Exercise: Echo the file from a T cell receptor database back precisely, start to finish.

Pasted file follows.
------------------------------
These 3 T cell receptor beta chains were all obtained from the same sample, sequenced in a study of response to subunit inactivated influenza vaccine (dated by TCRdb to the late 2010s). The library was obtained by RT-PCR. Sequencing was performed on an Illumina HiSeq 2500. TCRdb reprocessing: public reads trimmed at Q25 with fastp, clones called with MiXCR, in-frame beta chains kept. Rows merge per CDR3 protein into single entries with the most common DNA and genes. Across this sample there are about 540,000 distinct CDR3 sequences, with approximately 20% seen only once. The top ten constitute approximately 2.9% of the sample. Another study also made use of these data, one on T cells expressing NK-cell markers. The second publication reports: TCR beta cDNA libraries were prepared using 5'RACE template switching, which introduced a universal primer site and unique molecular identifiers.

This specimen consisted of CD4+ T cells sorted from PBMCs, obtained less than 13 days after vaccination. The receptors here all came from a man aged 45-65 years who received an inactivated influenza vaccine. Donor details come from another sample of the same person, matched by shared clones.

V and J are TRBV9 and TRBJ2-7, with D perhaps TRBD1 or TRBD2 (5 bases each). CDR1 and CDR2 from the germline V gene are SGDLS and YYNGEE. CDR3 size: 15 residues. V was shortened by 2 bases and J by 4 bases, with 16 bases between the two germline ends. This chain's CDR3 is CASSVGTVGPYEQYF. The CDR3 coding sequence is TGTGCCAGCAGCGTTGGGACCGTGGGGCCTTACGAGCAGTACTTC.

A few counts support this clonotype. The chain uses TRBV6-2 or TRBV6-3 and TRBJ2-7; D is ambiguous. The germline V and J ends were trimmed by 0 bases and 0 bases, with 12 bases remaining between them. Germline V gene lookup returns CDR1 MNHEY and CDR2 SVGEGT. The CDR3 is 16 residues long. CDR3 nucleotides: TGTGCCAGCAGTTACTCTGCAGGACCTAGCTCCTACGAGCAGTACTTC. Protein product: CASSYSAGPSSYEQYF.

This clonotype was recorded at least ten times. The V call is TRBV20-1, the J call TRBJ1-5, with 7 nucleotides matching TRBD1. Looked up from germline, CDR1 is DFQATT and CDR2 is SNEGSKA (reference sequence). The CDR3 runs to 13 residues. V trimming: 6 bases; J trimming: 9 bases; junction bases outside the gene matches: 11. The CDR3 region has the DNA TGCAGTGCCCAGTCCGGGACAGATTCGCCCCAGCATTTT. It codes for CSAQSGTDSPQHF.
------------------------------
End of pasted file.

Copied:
These 3 T cell receptor beta chains were all obtained from the same sample, sequenced in a study of response to subunit inactivated influenza vaccine (dated by TCRdb to the late 2010s). The library was obtained by RT-PCR. Sequencing was performed on an Illumina HiSeq 2500. TCRdb reprocessing: public reads trimmed at Q25 with fastp, clones called with MiXCR, in-frame beta chains kept. Rows merge per CDR3 protein into single entries with the most common DNA and genes. Across this sample there are about 540,000 distinct CDR3 sequences, with approximately 20% seen only once. The top ten constitute approximately 2.9% of the sample. Another study also made use of these data, one on T cells expressing NK-cell markers. The second publication reports: TCR beta cDNA libraries were prepared using 5'RACE template switching, which introduced a universal primer site and unique molecular identifiers.

This specimen consisted of CD4+ T cells sorted from PBMCs, obtained less than 13 days after vaccination. The receptors here all came from a man aged 45-65 years who received an inactivated influenza vaccine. Donor details come from another sample of the same person, matched by shared clones.

V and J are TRBV9 and TRBJ2-7, with D perhaps TRBD1 or TRBD2 (5 bases each). CDR1 and CDR2 from the germline V gene are SGDLS and YYNGEE. CDR3 size: 15 residues. V was shortened by 2 bases and J by 4 bases, with 16 bases between the two germline ends. This chain's CDR3 is CASSVGTVGPYEQYF. The CDR3 coding sequence is TGTGCCAGCAGCGTTGGGACCGTGGGGCCTTACGAGCAGTACTTC.

A few counts support this clonotype. The chain uses TRBV6-2 or TRBV6-3 and TRBJ2-7; D is ambiguous. The germline V and J ends were trimmed by 0 bases and 0 bases, with 12 bases remaining between them. Germline V gene lookup returns CDR1 MNHEY and CDR2 SVGEGT. The CDR3 is 16 residues long. CDR3 nucleotides: TGTGCCAGCAGTTACTCTGCAGGACCTAGCTCCTACGAGCAGTACTTC. Protein product: CASSYSAGPSSYEQYF.

This clonotype was recorded at least ten times. The V call is TRBV20-1, the J call TRBJ1-5, with 7 nucleotides matching TRBD1. Looked up from germline, CDR1 is DFQATT and CDR2 is SNEGSKA (reference sequence). The CDR3 runs to 13 residues. V trimming: 6 bases; J trimming: 9 bases; junction bases outside the gene matches: 11. The CDR3 region has the DNA TGCAGTGCCCAGTCCGGGACAGATTCGCCCCAGCATTTT. It codes for CSAQSGTDSPQHF.